Members of the UN Human Rights Committee

For the past three weeks, I’ve been trudging up to the UN to engage with the Human Rights Committee. The main building of the Secretariat remains under construction so the sessions have been held in a warehouse decorated with the national patrimony of member countries—tapestries from China, a replica of a giant Vietnamese gong, and paintings by prominent artists. The most eye-catching piece is a golden palm tree from Bahrain studded with pearls. The art highlights the commitment of these countries to the UN and the tremendous resources at play. Bahrain, for example, has systematically violated human rights and is the focus of a PEN International campaign. The Human Rights Committee is charged with monitoring the implementation of the International Covenant on Civil and Political Rights (ICCPR), one of the core human rights treaties that make up the so-called International Bill of Rights. (The Universal Declaration of Human Rights and the International Covenant on Economic, Social and Political Rights being the other instruments.) The Committee is comprised of 18 members nominated by their countries, all volunteer experts with extensive human rights experience. After a state party signs the ICCPR, it must present a report of its human rights record to the Committee. The Committee then reviews the report and invites civil society input. It issues concluding observations on the state party that both admonish human rights violations and provide practical remedies to improve them.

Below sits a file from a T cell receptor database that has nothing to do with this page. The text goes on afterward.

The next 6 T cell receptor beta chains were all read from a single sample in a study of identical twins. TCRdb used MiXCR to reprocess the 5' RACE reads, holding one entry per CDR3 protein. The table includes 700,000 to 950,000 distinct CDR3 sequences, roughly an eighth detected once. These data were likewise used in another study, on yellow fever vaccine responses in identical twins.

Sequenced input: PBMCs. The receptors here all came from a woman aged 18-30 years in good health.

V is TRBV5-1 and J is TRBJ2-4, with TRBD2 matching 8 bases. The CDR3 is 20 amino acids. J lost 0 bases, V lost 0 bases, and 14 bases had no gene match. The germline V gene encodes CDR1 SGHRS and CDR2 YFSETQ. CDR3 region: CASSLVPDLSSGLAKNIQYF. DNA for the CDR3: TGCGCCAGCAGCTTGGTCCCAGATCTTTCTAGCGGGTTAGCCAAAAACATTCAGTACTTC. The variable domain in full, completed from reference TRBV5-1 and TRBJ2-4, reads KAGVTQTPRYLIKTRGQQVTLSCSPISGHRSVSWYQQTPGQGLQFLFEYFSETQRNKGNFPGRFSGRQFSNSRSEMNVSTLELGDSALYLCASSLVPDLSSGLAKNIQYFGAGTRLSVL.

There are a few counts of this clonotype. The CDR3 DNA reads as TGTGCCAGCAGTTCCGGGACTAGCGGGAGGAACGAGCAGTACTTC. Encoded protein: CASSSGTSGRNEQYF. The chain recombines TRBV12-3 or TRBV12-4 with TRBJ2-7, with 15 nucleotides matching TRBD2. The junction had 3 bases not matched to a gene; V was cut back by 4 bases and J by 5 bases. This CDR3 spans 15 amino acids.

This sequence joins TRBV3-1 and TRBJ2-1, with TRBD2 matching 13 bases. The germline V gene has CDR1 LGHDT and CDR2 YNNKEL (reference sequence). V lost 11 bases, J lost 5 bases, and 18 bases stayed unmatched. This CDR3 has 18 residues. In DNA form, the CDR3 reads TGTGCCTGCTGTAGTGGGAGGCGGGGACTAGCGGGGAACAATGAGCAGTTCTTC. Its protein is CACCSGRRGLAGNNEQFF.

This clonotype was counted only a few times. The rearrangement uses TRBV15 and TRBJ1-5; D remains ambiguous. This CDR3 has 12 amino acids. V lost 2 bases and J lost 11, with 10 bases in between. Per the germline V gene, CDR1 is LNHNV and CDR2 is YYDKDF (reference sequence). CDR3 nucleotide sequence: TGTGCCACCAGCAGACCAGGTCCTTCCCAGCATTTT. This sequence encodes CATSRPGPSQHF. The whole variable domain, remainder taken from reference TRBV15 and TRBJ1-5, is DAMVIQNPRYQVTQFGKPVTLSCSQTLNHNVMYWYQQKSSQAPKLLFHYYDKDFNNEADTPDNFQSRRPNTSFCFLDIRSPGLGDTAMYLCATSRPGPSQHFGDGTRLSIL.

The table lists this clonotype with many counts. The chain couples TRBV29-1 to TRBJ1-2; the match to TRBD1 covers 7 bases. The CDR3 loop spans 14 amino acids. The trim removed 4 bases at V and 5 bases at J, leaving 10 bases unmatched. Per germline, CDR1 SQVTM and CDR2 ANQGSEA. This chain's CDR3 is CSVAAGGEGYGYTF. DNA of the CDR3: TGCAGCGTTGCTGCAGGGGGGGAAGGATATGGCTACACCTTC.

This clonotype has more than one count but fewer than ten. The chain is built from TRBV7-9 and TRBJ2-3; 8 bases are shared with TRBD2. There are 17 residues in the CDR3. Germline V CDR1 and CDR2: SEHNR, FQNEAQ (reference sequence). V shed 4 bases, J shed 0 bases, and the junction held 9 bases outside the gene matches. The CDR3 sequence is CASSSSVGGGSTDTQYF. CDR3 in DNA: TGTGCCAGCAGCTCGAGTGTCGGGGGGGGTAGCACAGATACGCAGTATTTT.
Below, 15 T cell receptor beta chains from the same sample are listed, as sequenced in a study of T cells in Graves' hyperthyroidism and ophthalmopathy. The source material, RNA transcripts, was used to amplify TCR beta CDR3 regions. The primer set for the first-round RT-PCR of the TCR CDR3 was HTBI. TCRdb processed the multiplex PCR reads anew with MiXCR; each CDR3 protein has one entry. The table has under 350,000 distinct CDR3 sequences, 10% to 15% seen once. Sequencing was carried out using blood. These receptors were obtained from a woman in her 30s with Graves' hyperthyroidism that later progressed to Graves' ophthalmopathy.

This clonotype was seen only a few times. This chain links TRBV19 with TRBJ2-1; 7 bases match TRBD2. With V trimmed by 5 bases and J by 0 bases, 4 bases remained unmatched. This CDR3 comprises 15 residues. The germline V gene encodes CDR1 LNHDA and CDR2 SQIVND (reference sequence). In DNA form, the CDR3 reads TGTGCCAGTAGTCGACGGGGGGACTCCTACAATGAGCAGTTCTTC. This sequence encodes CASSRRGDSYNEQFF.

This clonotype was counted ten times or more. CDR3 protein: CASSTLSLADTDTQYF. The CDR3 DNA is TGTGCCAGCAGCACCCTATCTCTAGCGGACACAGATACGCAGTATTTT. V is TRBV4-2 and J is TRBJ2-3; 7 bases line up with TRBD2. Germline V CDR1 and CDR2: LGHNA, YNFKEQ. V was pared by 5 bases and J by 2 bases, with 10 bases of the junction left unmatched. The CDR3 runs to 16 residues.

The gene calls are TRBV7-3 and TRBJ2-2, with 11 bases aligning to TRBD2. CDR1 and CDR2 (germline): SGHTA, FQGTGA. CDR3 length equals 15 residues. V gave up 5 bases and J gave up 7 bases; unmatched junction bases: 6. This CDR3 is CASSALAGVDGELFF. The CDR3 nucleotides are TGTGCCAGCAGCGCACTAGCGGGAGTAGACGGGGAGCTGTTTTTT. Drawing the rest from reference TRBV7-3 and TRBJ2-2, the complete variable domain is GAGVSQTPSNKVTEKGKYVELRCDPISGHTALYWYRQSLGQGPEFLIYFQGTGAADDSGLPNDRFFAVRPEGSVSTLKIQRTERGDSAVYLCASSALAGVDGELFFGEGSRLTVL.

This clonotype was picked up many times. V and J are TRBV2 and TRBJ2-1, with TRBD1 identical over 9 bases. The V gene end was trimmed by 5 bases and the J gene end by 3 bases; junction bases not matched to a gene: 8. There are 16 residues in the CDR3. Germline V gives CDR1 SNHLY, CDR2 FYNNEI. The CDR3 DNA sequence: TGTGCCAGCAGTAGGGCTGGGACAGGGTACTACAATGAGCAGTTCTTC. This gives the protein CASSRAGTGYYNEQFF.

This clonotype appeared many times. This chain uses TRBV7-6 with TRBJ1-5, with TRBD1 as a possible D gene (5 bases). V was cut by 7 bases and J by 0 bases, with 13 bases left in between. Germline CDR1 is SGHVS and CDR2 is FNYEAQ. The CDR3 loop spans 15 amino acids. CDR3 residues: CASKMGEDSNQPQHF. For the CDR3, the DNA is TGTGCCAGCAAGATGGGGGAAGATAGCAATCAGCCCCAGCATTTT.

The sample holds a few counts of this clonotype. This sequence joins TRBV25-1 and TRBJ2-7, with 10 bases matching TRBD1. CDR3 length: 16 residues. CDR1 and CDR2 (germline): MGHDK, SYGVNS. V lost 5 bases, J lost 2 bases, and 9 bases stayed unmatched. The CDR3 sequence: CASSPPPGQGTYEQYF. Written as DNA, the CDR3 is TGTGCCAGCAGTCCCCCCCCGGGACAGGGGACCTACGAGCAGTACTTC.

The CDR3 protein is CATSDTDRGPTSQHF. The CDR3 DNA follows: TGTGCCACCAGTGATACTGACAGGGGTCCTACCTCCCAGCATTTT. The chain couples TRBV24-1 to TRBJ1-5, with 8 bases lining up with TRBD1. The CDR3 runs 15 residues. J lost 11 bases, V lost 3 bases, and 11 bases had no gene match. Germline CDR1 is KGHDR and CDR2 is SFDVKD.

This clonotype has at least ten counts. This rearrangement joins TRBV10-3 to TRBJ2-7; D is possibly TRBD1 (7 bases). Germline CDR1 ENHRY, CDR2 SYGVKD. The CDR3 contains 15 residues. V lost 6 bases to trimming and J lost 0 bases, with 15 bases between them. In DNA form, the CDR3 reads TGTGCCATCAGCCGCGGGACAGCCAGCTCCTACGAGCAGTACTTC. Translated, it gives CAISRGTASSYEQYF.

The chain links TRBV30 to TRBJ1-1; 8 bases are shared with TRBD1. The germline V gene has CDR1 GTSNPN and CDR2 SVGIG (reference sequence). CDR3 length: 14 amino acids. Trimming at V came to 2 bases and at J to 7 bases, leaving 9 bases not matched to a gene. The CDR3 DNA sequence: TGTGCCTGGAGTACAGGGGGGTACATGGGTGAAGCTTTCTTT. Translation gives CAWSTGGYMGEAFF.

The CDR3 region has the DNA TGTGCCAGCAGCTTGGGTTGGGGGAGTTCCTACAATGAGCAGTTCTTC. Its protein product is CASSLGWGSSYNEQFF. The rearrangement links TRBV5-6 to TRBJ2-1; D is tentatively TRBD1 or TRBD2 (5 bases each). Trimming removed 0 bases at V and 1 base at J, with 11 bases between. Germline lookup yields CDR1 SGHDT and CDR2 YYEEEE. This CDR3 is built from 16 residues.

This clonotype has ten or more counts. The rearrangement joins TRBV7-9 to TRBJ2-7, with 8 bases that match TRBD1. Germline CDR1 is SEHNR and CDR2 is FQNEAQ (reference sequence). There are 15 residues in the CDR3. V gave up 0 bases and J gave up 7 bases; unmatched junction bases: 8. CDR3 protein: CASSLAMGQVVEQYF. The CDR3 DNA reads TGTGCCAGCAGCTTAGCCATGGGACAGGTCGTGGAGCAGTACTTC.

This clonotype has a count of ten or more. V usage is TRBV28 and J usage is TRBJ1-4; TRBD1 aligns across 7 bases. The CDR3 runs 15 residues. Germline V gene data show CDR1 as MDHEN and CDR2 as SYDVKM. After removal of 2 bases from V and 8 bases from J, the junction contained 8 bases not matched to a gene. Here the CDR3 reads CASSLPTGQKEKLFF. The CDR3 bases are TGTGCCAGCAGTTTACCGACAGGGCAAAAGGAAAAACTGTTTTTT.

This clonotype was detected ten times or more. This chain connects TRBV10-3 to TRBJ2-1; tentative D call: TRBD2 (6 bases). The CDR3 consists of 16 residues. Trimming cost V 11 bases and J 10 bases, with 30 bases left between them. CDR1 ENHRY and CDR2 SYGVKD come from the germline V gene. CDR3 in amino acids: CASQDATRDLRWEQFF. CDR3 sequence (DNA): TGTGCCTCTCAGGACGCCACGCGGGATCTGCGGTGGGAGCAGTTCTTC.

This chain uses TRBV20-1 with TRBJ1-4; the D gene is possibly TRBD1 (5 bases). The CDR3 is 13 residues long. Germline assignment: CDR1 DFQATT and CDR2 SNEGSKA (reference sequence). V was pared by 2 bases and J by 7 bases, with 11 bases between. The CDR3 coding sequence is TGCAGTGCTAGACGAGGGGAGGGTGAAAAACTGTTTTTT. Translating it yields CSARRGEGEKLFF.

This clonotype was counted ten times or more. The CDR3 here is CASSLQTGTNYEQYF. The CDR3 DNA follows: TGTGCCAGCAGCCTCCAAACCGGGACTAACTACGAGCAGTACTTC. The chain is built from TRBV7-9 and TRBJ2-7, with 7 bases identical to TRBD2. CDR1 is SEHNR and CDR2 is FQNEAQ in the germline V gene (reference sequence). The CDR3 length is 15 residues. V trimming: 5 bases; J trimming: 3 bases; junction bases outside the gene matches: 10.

Bahrain's wealth is abundant, but the country continues to violate human rights.

The Committee is dedicated to freedom of expression, having recently adopted General Comment 34, a lengthy document that presents its authoritative interpretation of Article 19 of the ICCPR. Turkmenistan submitted its report to the Committee for the first time in its history during this recent session. Among other suggestions, the Committee promptly made recommendations for the country to improve its treatment of free expression by creating structures to stop the harassment of journalists and uphold the freedom of association. The U.S. will be reviewed by the Committee one year from today and the U.S. government is taking this process seriously. Civil society groups have also been gearing up to provide their input. A few weeks ago, I attended a training organized by the Transnational Law Clinic of the University of Pennsylvania, the ACLU, and the Columbia Law School Human Rights Institute in which NGOs strategized about how to access the UN and, more importantly, how to use UN advocacy to effect practical change on the ground. PEN doesn’t only focus on the Human Rights Committee. Led by PEN International and working with other PEN Centers, we have also been actively engaged with the Universal Periodic Review mechanism of the Human Rights Council. None of these processes is perfect—and the UN itself recognizes their flaws—but each is a part of our broader array of human rights strategies to promote freedom of expression around the world.